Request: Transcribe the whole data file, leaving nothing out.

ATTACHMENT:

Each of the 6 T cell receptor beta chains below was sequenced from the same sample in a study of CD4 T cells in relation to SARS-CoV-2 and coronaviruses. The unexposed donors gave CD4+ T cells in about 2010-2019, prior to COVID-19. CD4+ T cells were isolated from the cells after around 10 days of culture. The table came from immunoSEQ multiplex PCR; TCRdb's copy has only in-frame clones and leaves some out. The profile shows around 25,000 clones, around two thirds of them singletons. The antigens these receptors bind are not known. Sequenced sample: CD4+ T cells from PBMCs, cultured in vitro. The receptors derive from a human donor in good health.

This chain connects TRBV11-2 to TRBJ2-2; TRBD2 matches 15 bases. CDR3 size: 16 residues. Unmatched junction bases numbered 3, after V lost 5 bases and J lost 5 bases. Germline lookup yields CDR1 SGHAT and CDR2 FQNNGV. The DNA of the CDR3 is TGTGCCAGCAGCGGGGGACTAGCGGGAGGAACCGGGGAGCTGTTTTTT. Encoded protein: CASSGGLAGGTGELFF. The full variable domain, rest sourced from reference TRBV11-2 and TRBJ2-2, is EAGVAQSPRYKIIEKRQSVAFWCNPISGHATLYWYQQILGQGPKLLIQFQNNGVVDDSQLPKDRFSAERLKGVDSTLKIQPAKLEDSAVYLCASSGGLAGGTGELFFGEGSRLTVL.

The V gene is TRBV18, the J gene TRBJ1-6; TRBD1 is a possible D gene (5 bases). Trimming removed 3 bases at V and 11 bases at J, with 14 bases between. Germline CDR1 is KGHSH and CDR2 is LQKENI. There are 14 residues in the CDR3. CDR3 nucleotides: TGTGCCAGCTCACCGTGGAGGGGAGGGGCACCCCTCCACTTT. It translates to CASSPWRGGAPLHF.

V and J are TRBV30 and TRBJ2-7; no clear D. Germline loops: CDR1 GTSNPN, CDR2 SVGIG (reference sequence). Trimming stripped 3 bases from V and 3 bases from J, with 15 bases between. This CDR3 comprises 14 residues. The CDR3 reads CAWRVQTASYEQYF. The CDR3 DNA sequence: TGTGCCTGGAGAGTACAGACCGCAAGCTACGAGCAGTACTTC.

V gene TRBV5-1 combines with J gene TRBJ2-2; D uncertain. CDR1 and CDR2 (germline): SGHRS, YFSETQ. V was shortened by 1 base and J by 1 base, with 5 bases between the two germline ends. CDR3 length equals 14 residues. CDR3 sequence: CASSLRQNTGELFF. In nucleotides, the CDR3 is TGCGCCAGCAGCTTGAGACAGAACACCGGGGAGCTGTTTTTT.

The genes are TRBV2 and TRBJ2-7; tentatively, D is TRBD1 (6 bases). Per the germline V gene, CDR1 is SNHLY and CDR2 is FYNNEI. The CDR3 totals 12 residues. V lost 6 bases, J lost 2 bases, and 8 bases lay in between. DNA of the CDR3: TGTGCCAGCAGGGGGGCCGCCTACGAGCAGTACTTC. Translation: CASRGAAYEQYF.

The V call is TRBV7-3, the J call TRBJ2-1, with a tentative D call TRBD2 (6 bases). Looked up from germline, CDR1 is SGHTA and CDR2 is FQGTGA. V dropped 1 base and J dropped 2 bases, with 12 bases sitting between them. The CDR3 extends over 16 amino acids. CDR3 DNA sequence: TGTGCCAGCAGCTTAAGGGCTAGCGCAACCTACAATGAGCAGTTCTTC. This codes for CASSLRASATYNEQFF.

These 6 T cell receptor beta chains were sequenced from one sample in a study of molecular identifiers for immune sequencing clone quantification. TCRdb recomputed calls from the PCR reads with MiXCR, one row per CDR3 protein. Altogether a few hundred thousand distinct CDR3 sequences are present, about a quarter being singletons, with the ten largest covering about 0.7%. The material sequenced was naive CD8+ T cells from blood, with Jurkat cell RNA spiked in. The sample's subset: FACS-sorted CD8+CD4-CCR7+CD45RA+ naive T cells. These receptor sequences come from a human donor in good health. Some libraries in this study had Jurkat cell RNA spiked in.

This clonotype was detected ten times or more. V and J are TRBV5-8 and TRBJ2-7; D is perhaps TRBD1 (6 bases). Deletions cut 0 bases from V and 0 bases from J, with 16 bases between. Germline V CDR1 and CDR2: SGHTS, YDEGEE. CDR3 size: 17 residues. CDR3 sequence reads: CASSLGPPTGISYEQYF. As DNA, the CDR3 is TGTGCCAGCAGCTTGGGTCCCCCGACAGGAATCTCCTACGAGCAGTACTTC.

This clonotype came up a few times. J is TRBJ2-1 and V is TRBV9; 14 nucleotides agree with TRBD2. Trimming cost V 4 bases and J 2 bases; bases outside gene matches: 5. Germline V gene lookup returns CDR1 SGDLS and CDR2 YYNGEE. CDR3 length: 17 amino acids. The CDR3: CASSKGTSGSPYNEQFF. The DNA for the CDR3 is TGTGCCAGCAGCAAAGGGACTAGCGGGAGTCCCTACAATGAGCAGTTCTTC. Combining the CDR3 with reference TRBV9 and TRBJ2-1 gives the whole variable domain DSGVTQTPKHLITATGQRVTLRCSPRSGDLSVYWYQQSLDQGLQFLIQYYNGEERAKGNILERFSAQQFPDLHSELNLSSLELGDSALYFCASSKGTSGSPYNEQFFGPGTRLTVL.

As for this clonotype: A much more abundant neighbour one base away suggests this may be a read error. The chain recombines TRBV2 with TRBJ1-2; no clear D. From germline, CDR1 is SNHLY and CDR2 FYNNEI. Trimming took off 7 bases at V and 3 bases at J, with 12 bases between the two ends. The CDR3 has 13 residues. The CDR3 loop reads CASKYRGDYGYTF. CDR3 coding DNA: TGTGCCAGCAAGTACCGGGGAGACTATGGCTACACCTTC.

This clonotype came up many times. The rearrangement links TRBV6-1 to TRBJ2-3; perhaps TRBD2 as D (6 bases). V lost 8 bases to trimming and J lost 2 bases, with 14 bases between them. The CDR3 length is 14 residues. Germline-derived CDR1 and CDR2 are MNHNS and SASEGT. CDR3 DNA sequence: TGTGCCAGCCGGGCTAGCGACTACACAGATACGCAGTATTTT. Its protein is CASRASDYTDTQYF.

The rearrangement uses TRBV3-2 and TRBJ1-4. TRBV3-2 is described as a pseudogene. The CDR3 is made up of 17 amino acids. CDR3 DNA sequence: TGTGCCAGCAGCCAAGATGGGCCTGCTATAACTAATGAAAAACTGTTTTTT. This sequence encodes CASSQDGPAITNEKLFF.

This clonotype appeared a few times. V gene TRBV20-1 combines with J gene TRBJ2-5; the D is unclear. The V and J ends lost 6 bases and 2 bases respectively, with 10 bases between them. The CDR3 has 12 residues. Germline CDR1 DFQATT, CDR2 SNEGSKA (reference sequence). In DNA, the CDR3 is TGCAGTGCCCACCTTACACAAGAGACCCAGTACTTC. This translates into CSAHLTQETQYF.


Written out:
Each of the 6 T cell receptor beta chains below was sequenced from the same sample in a study of CD4 T cells in relation to SARS-CoV-2 and coronaviruses. The unexposed donors gave CD4+ T cells in about 2010-2019, prior to COVID-19. CD4+ T cells were isolated from the cells after around 10 days of culture. The table came from immunoSEQ multiplex PCR; TCRdb's copy has only in-frame clones and leaves some out. The profile shows around 25,000 clones, around two thirds of them singletons. The antigens these receptors bind are not known. Sequenced sample: CD4+ T cells from PBMCs, cultured in vitro. The receptors derive from a human donor in good health.

This chain connects TRBV11-2 to TRBJ2-2; TRBD2 matches 15 bases. CDR3 size: 16 residues. Unmatched junction bases numbered 3, after V lost 5 bases and J lost 5 bases. Germline lookup yields CDR1 SGHAT and CDR2 FQNNGV. The DNA of the CDR3 is TGTGCCAGCAGCGGGGGACTAGCGGGAGGAACCGGGGAGCTGTTTTTT. Encoded protein: CASSGGLAGGTGELFF. The full variable domain, rest sourced from reference TRBV11-2 and TRBJ2-2, is EAGVAQSPRYKIIEKRQSVAFWCNPISGHATLYWYQQILGQGPKLLIQFQNNGVVDDSQLPKDRFSAERLKGVDSTLKIQPAKLEDSAVYLCASSGGLAGGTGELFFGEGSRLTVL.

The V gene is TRBV18, the J gene TRBJ1-6; TRBD1 is a possible D gene (5 bases). Trimming removed 3 bases at V and 11 bases at J, with 14 bases between. Germline CDR1 is KGHSH and CDR2 is LQKENI. There are 14 residues in the CDR3. CDR3 nucleotides: TGTGCCAGCTCACCGTGGAGGGGAGGGGCACCCCTCCACTTT. It translates to CASSPWRGGAPLHF.

V and J are TRBV30 and TRBJ2-7; no clear D. Germline loops: CDR1 GTSNPN, CDR2 SVGIG (reference sequence). Trimming stripped 3 bases from V and 3 bases from J, with 15 bases between. This CDR3 comprises 14 residues. The CDR3 reads CAWRVQTASYEQYF. The CDR3 DNA sequence: TGTGCCTGGAGAGTACAGACCGCAAGCTACGAGCAGTACTTC.

V gene TRBV5-1 combines with J gene TRBJ2-2; D uncertain. CDR1 and CDR2 (germline): SGHRS, YFSETQ. V was shortened by 1 base and J by 1 base, with 5 bases between the two germline ends. CDR3 length equals 14 residues. CDR3 sequence: CASSLRQNTGELFF. In nucleotides, the CDR3 is TGCGCCAGCAGCTTGAGACAGAACACCGGGGAGCTGTTTTTT.

The genes are TRBV2 and TRBJ2-7; tentatively, D is TRBD1 (6 bases). Per the germline V gene, CDR1 is SNHLY and CDR2 is FYNNEI. The CDR3 totals 12 residues. V lost 6 bases, J lost 2 bases, and 8 bases lay in between. DNA of the CDR3: TGTGCCAGCAGGGGGGCCGCCTACGAGCAGTACTTC. Translation: CASRGAAYEQYF.

The V call is TRBV7-3, the J call TRBJ2-1, with a tentative D call TRBD2 (6 bases). Looked up from germline, CDR1 is SGHTA and CDR2 is FQGTGA. V dropped 1 base and J dropped 2 bases, with 12 bases sitting between them. The CDR3 extends over 16 amino acids. CDR3 DNA sequence: TGTGCCAGCAGCTTAAGGGCTAGCGCAACCTACAATGAGCAGTTCTTC. This codes for CASSLRASATYNEQFF.

These 6 T cell receptor beta chains were sequenced from one sample in a study of molecular identifiers for immune sequencing clone quantification. TCRdb recomputed calls from the PCR reads with MiXCR, one row per CDR3 protein. Altogether a few hundred thousand distinct CDR3 sequences are present, about a quarter being singletons, with the ten largest covering about 0.7%. The material sequenced was naive CD8+ T cells from blood, with Jurkat cell RNA spiked in. The sample's subset: FACS-sorted CD8+CD4-CCR7+CD45RA+ naive T cells. These receptor sequences come from a human donor in good health. Some libraries in this study had Jurkat cell RNA spiked in.

This clonotype was detected ten times or more. V and J are TRBV5-8 and TRBJ2-7; D is perhaps TRBD1 (6 bases). Deletions cut 0 bases from V and 0 bases from J, with 16 bases between. Germline V CDR1 and CDR2: SGHTS, YDEGEE. CDR3 size: 17 residues. CDR3 sequence reads: CASSLGPPTGISYEQYF. As DNA, the CDR3 is TGTGCCAGCAGCTTGGGTCCCCCGACAGGAATCTCCTACGAGCAGTACTTC.

This clonotype came up a few times. J is TRBJ2-1 and V is TRBV9; 14 nucleotides agree with TRBD2. Trimming cost V 4 bases and J 2 bases; bases outside gene matches: 5. Germline V gene lookup returns CDR1 SGDLS and CDR2 YYNGEE. CDR3 length: 17 amino acids. The CDR3: CASSKGTSGSPYNEQFF. The DNA for the CDR3 is TGTGCCAGCAGCAAAGGGACTAGCGGGAGTCCCTACAATGAGCAGTTCTTC. Combining the CDR3 with reference TRBV9 and TRBJ2-1 gives the whole variable domain DSGVTQTPKHLITATGQRVTLRCSPRSGDLSVYWYQQSLDQGLQFLIQYYNGEERAKGNILERFSAQQFPDLHSELNLSSLELGDSALYFCASSKGTSGSPYNEQFFGPGTRLTVL.

As for this clonotype: A much more abundant neighbour one base away suggests this may be a read error. The chain recombines TRBV2 with TRBJ1-2; no clear D. From germline, CDR1 is SNHLY and CDR2 FYNNEI. Trimming took off 7 bases at V and 3 bases at J, with 12 bases between the two ends. The CDR3 has 13 residues. The CDR3 loop reads CASKYRGDYGYTF. CDR3 coding DNA: TGTGCCAGCAAGTACCGGGGAGACTATGGCTACACCTTC.

This clonotype came up many times. The rearrangement links TRBV6-1 to TRBJ2-3; perhaps TRBD2 as D (6 bases). V lost 8 bases to trimming and J lost 2 bases, with 14 bases between them. The CDR3 length is 14 residues. Germline-derived CDR1 and CDR2 are MNHNS and SASEGT. CDR3 DNA sequence: TGTGCCAGCCGGGCTAGCGACTACACAGATACGCAGTATTTT. Its protein is CASRASDYTDTQYF.

The rearrangement uses TRBV3-2 and TRBJ1-4. TRBV3-2 is described as a pseudogene. The CDR3 is made up of 17 amino acids. CDR3 DNA sequence: TGTGCCAGCAGCCAAGATGGGCCTGCTATAACTAATGAAAAACTGTTTTTT. This sequence encodes CASSQDGPAITNEKLFF.

This clonotype appeared a few times. V gene TRBV20-1 combines with J gene TRBJ2-5; the D is unclear. The V and J ends lost 6 bases and 2 bases respectively, with 10 bases between them. The CDR3 has 12 residues. Germline CDR1 DFQATT, CDR2 SNEGSKA (reference sequence). In DNA, the CDR3 is TGCAGTGCCCACCTTACACAAGAGACCCAGTACTTC. This translates into CSAHLTQETQYF.